The American Civil Liberties Union has filed an amicus with the Loudoun County Circuit Court to oppose the emergency petition filed on behalf of a teacher who had been placed on leave after speaking out against the county school district’s proposed transgender student protections.
The Virginia ACLU said that "while the teachers may disagree with the policy, they do not have the right to violate it in their capacity as K-12 teachers in the Loudoun County school system."
This past summer, the Virginia Supreme Court issued an order to temporarily reinstate Leesburg Elementary School gym teacher Tanner Cross after the public school system suspended him for voicing opposition to a proposed policy during a school board meeting.
The Alliance Defending Freedom, which is defending Cross, reported that the lower court "ruled that the school district's actions were likely unconstitutional," a decision with which "the state high court agreed."
Cross was placed on leave May 27 and subsequently sued for his reinstatement. He was awarded an emergency injunction to return to his job, a decision the school district appealed and lost in the state supreme court.
The ACLU has, as a result of the ruling, filed a brief – on behalf of the ACLU of Virginia, Equality Virginia, Equality Loudoun, Side By Side, and He She Ze and We – challenging the ADF's amended suit, which now represents three Loudoun faculty members who believe the "gender-affirming" language policy is unconstitutional.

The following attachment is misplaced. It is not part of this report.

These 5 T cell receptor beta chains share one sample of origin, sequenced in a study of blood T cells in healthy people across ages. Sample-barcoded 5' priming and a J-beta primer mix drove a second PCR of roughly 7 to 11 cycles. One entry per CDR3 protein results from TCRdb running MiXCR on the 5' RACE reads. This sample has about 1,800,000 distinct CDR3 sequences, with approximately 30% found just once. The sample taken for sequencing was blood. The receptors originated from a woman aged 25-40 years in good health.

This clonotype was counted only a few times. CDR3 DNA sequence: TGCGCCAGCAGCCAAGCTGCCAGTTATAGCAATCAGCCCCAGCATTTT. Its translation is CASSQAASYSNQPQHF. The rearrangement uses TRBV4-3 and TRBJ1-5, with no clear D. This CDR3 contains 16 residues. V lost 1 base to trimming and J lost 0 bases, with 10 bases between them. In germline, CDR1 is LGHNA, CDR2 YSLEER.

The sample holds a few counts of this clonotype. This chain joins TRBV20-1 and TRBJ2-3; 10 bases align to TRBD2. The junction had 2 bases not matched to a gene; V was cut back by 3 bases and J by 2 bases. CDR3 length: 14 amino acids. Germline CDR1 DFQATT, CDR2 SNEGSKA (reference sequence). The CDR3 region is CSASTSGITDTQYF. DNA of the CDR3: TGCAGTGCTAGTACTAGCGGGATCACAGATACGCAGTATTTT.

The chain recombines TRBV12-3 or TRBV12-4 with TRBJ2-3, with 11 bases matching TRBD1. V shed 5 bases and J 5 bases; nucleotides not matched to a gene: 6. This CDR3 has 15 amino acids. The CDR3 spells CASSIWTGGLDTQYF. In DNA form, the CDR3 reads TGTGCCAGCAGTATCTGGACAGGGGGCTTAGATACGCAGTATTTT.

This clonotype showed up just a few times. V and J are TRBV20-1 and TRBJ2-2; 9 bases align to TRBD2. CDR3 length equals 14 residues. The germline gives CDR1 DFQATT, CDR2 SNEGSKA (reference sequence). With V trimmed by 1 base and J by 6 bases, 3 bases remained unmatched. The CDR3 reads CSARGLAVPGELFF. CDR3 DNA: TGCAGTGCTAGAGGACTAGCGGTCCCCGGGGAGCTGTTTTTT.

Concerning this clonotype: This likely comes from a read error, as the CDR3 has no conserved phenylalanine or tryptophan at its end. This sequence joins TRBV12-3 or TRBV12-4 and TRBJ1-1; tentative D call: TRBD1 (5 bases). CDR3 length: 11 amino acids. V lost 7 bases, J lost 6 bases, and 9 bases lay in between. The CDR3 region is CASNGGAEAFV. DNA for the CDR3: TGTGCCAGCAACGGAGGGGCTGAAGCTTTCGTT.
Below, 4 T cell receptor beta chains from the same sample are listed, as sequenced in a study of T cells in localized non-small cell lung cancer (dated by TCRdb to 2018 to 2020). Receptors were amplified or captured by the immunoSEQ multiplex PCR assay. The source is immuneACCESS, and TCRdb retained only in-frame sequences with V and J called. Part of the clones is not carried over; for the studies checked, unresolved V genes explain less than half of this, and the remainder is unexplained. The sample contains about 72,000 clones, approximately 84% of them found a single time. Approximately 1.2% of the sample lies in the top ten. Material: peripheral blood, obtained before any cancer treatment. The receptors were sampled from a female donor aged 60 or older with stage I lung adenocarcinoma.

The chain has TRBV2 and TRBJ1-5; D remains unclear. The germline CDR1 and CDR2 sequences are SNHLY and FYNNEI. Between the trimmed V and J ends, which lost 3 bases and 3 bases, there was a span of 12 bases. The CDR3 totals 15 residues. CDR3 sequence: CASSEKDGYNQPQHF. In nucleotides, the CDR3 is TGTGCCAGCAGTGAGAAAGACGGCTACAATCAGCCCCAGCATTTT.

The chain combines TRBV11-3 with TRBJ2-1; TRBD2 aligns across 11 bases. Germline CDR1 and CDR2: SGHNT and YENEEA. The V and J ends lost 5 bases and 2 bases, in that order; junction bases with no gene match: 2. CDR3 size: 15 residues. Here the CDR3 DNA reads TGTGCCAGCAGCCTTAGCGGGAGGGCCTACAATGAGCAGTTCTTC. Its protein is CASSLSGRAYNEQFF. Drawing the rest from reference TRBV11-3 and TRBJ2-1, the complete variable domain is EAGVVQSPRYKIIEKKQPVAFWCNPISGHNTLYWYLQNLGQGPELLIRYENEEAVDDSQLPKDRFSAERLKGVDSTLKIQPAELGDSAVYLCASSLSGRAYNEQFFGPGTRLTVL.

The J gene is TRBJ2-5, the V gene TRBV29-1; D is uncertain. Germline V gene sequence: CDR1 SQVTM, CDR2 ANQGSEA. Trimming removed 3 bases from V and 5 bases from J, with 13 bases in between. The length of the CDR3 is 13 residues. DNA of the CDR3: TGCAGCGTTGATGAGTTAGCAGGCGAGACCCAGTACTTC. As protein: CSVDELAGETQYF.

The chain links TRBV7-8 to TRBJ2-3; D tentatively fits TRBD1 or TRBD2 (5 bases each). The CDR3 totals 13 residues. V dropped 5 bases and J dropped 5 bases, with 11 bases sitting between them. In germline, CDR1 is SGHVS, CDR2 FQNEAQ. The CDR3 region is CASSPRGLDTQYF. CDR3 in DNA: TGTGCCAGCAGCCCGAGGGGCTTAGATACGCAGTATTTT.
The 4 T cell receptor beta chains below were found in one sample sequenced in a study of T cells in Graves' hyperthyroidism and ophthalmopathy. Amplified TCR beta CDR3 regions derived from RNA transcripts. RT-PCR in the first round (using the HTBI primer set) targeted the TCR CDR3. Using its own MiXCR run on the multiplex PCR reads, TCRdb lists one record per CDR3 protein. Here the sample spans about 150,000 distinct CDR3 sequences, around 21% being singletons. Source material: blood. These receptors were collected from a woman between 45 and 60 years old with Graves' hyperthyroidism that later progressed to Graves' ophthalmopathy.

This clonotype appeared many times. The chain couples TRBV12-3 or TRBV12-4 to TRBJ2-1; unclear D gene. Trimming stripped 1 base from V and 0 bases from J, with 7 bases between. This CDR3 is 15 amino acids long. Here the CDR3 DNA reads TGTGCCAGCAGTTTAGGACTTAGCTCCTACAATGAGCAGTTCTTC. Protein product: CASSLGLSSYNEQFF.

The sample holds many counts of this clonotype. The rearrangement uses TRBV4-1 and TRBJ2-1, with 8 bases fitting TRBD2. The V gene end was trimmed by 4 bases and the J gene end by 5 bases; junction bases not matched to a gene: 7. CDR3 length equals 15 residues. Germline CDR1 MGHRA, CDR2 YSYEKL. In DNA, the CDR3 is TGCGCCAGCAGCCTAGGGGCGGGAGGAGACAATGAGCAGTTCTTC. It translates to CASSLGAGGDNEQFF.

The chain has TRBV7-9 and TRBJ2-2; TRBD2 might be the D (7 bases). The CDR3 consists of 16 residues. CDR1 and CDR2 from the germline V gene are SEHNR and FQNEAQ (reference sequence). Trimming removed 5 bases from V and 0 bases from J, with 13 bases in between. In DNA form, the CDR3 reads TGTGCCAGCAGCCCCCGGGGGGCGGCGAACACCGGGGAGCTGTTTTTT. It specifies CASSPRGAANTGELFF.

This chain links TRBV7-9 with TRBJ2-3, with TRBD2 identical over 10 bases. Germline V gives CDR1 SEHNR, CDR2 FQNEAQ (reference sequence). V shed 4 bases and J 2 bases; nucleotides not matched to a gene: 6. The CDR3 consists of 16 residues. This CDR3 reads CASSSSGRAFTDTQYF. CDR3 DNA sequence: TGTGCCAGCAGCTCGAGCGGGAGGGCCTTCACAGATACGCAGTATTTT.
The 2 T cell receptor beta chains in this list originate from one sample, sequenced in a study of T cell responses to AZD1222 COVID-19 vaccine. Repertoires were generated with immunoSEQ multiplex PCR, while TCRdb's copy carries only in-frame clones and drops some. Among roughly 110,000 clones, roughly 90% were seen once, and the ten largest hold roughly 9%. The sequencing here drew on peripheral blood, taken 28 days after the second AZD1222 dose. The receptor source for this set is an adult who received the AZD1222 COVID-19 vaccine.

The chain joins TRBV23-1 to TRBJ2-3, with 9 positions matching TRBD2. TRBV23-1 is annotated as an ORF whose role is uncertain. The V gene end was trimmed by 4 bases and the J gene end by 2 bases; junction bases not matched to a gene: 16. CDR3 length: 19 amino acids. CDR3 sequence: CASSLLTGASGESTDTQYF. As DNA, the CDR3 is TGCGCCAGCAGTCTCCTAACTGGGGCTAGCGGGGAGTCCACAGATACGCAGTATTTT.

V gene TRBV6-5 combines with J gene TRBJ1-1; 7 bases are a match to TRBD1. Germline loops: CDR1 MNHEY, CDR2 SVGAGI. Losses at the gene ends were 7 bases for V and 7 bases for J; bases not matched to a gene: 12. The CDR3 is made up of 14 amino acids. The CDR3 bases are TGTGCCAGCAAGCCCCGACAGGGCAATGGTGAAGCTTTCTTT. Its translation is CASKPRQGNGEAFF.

The Virginia ACLU writes, "While the teachers may disagree with the policy, they do not have the right to violate it in their capacity as K-12 teachers in the Loudoun County school system. The policy protects trans and gender-expansive students from discrimination and necessitates equal treatment of all students in Loudoun County.
"We know that discriminatory practices, such as the refusal to use a student’s gender-affirming pronouns, can exacerbate gender dysphoria and harm socio-emotional development during critical childhood years. Policy 8040 ensures that trans and non-binary students can focus on their education without the added stigmatization, stress and anxiety of being misgendered by their teachers."
Some, including journalist Glenn Greenwald, have noted that this is the first instance in which the ACLU – an organization known for defending free speech – is opting to argue that the First Amendment's free speech clause "has been interpreted *too broadly* by courts." In this case, wrote Greenwald on Twitter, the ACLU is "advocating *a more restrictive view* of what free speech means."